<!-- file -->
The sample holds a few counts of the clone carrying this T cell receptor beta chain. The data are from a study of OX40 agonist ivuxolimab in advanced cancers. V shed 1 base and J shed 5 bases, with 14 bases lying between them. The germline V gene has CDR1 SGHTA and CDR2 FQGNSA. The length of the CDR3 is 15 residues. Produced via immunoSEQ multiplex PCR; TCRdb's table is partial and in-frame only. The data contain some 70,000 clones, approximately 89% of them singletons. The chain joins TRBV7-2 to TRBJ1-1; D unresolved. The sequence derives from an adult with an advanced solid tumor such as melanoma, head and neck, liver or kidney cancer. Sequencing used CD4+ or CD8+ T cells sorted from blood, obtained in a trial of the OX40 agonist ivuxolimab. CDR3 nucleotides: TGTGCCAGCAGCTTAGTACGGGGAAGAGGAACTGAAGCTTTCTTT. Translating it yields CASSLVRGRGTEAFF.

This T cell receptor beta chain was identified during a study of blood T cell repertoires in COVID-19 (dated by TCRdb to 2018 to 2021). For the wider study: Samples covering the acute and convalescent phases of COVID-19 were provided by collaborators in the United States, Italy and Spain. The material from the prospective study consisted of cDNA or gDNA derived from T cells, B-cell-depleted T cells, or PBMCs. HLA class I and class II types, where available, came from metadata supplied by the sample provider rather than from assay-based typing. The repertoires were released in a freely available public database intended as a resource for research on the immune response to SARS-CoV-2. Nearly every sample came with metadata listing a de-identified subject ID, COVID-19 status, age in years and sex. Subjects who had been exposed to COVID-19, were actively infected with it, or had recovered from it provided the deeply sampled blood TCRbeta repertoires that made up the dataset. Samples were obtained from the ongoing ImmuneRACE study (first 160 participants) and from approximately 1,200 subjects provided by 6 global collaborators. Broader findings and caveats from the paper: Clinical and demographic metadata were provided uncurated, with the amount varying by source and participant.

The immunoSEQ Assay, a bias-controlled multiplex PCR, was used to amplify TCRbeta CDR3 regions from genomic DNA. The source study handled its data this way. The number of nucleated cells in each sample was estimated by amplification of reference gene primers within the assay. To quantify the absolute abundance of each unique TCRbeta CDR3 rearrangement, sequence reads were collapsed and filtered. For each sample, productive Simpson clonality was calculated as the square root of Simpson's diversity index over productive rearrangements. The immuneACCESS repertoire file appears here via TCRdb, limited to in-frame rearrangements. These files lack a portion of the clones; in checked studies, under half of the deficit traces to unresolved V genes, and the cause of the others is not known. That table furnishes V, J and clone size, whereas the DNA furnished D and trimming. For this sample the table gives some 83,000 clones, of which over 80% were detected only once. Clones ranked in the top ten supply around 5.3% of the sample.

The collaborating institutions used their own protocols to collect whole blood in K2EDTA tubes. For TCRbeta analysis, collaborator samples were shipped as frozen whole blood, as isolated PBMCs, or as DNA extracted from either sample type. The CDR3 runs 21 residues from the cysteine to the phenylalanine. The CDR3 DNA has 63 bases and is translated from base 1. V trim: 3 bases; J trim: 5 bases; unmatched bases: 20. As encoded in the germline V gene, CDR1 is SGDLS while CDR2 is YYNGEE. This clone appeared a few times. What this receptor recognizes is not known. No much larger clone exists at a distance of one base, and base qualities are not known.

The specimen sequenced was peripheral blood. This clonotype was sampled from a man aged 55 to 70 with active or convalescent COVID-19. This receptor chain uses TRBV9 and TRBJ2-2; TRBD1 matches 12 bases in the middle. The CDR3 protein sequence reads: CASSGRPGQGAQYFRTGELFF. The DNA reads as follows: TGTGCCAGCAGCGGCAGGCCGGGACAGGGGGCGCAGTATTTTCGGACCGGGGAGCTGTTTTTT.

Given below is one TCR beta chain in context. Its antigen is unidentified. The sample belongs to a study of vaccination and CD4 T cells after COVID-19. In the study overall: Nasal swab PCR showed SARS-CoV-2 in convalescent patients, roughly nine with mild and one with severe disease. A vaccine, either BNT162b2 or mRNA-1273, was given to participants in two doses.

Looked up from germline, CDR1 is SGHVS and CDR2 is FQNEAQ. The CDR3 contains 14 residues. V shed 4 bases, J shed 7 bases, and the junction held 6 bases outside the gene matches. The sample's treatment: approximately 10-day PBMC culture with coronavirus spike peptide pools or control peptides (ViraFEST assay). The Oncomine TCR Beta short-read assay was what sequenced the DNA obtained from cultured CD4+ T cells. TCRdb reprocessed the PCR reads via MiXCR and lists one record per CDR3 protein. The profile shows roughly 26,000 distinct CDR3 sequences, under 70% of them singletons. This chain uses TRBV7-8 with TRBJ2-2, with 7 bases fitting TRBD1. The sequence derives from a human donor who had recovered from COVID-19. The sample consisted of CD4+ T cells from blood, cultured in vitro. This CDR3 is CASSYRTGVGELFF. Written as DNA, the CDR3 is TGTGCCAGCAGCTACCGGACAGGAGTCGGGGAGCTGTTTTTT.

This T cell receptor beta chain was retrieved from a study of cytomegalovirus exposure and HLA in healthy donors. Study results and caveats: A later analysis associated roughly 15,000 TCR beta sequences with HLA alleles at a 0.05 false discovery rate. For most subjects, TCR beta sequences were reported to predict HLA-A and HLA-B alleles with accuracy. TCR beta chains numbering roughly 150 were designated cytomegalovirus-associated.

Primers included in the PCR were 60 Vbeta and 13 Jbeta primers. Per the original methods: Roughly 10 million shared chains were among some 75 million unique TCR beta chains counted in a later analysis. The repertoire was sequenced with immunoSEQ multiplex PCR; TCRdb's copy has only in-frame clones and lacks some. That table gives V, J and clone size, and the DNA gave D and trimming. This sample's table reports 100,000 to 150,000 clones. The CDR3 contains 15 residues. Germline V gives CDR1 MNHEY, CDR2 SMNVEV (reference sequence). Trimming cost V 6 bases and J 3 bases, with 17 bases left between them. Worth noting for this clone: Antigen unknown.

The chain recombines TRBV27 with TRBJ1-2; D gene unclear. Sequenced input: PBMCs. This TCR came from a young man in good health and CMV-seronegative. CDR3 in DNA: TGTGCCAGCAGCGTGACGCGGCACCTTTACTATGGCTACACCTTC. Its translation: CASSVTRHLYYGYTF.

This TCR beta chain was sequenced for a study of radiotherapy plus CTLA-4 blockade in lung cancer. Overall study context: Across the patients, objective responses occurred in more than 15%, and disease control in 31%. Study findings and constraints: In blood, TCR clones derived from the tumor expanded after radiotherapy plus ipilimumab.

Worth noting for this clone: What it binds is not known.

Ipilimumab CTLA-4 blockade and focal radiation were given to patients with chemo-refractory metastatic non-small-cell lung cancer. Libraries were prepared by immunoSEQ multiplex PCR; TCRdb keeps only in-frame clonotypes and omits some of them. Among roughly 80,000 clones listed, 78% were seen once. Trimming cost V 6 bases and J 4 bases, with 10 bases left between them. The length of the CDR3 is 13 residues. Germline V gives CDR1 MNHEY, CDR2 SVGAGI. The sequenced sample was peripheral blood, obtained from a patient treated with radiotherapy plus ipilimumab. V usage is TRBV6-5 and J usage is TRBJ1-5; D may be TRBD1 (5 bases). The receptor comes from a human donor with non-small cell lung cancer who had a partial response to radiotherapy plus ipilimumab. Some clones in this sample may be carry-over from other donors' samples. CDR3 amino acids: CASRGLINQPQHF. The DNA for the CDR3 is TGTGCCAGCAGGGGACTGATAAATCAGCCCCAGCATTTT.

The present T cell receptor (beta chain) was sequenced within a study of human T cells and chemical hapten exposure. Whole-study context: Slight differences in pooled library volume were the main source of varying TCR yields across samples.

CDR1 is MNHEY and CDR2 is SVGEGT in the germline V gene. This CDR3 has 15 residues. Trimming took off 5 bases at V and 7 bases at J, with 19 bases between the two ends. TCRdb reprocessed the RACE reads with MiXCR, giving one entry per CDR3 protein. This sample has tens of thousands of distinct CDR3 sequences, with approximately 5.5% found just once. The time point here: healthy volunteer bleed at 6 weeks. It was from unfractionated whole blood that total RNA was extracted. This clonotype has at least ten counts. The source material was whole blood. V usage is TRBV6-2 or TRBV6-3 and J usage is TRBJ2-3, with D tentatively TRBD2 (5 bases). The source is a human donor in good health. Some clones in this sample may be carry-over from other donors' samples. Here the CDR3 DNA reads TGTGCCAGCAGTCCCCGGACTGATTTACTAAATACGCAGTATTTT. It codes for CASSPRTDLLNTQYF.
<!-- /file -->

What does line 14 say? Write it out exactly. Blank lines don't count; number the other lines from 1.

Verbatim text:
The present T cell receptor (beta chain) was sequenced within a study of human T cells and chemical hapten exposure. Whole-study context: Slight differences in pooled library volume were the main source of varying TCR yields across samples.